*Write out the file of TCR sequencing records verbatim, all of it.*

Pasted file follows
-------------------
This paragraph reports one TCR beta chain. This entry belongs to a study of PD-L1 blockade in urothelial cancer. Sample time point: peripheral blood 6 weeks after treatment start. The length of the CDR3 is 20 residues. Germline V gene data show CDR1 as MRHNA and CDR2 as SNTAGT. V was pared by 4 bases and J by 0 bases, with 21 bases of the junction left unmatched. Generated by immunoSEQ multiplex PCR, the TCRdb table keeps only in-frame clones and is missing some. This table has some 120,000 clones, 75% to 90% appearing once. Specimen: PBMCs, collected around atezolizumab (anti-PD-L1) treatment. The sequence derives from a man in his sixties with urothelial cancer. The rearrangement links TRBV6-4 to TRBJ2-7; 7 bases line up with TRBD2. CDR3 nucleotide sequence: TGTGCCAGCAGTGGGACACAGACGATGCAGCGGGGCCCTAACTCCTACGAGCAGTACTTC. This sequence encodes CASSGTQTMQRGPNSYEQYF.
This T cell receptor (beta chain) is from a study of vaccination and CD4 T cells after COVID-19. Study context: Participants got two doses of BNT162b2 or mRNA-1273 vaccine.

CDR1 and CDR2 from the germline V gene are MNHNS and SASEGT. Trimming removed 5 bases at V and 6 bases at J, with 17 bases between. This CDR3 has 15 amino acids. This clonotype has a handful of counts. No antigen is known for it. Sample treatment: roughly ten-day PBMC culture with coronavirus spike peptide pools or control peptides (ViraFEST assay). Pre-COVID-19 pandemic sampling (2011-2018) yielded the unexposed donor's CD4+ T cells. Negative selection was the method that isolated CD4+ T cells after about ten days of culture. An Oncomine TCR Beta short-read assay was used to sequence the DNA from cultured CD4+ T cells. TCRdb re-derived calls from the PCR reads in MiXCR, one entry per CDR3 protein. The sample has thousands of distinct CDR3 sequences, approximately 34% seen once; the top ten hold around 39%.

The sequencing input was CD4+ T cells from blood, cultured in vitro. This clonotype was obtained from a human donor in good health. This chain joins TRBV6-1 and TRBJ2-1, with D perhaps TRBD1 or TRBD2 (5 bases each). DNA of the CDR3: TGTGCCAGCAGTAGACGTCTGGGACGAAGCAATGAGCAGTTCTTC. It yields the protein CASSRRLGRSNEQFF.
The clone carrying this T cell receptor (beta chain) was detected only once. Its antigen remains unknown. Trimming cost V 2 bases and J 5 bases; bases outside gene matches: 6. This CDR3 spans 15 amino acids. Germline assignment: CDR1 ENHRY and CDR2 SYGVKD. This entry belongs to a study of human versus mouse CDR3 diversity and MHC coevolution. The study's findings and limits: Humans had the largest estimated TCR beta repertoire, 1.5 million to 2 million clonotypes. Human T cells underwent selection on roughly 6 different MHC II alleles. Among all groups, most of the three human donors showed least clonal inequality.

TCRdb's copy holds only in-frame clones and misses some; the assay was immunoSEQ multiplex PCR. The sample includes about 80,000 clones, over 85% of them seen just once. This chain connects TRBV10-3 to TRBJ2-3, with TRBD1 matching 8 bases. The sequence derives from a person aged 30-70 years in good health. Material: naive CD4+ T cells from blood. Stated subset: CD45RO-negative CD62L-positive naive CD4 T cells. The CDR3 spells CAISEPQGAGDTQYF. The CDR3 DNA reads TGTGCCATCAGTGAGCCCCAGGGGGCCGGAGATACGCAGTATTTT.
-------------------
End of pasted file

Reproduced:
This paragraph reports one TCR beta chain. This entry belongs to a study of PD-L1 blockade in urothelial cancer. Sample time point: peripheral blood 6 weeks after treatment start. The length of the CDR3 is 20 residues. Germline V gene data show CDR1 as MRHNA and CDR2 as SNTAGT. V was pared by 4 bases and J by 0 bases, with 21 bases of the junction left unmatched. Generated by immunoSEQ multiplex PCR, the TCRdb table keeps only in-frame clones and is missing some. This table has some 120,000 clones, 75% to 90% appearing once. Specimen: PBMCs, collected around atezolizumab (anti-PD-L1) treatment. The sequence derives from a man in his sixties with urothelial cancer. The rearrangement links TRBV6-4 to TRBJ2-7; 7 bases line up with TRBD2. CDR3 nucleotide sequence: TGTGCCAGCAGTGGGACACAGACGATGCAGCGGGGCCCTAACTCCTACGAGCAGTACTTC. This sequence encodes CASSGTQTMQRGPNSYEQYF.
This T cell receptor (beta chain) is from a study of vaccination and CD4 T cells after COVID-19. Study context: Participants got two doses of BNT162b2 or mRNA-1273 vaccine.

CDR1 and CDR2 from the germline V gene are MNHNS and SASEGT. Trimming removed 5 bases at V and 6 bases at J, with 17 bases between. This CDR3 has 15 amino acids. This clonotype has a handful of counts. No antigen is known for it. Sample treatment: roughly ten-day PBMC culture with coronavirus spike peptide pools or control peptides (ViraFEST assay). Pre-COVID-19 pandemic sampling (2011-2018) yielded the unexposed donor's CD4+ T cells. Negative selection was the method that isolated CD4+ T cells after about ten days of culture. An Oncomine TCR Beta short-read assay was used to sequence the DNA from cultured CD4+ T cells. TCRdb re-derived calls from the PCR reads in MiXCR, one entry per CDR3 protein. The sample has thousands of distinct CDR3 sequences, approximately 34% seen once; the top ten hold around 39%.

The sequencing input was CD4+ T cells from blood, cultured in vitro. This clonotype was obtained from a human donor in good health. This chain joins TRBV6-1 and TRBJ2-1, with D perhaps TRBD1 or TRBD2 (5 bases each). DNA of the CDR3: TGTGCCAGCAGTAGACGTCTGGGACGAAGCAATGAGCAGTTCTTC. It yields the protein CASSRRLGRSNEQFF.
The clone carrying this T cell receptor (beta chain) was detected only once. Its antigen remains unknown. Trimming cost V 2 bases and J 5 bases; bases outside gene matches: 6. This CDR3 spans 15 amino acids. Germline assignment: CDR1 ENHRY and CDR2 SYGVKD. This entry belongs to a study of human versus mouse CDR3 diversity and MHC coevolution. The study's findings and limits: Humans had the largest estimated TCR beta repertoire, 1.5 million to 2 million clonotypes. Human T cells underwent selection on roughly 6 different MHC II alleles. Among all groups, most of the three human donors showed least clonal inequality.

TCRdb's copy holds only in-frame clones and misses some; the assay was immunoSEQ multiplex PCR. The sample includes about 80,000 clones, over 85% of them seen just once. This chain connects TRBV10-3 to TRBJ2-3, with TRBD1 matching 8 bases. The sequence derives from a person aged 30-70 years in good health. Material: naive CD4+ T cells from blood. Stated subset: CD45RO-negative CD62L-positive naive CD4 T cells. The CDR3 spells CAISEPQGAGDTQYF. The CDR3 DNA reads TGTGCCATCAGTGAGCCCCAGGGGGCCGGAGATACGCAGTATTTT.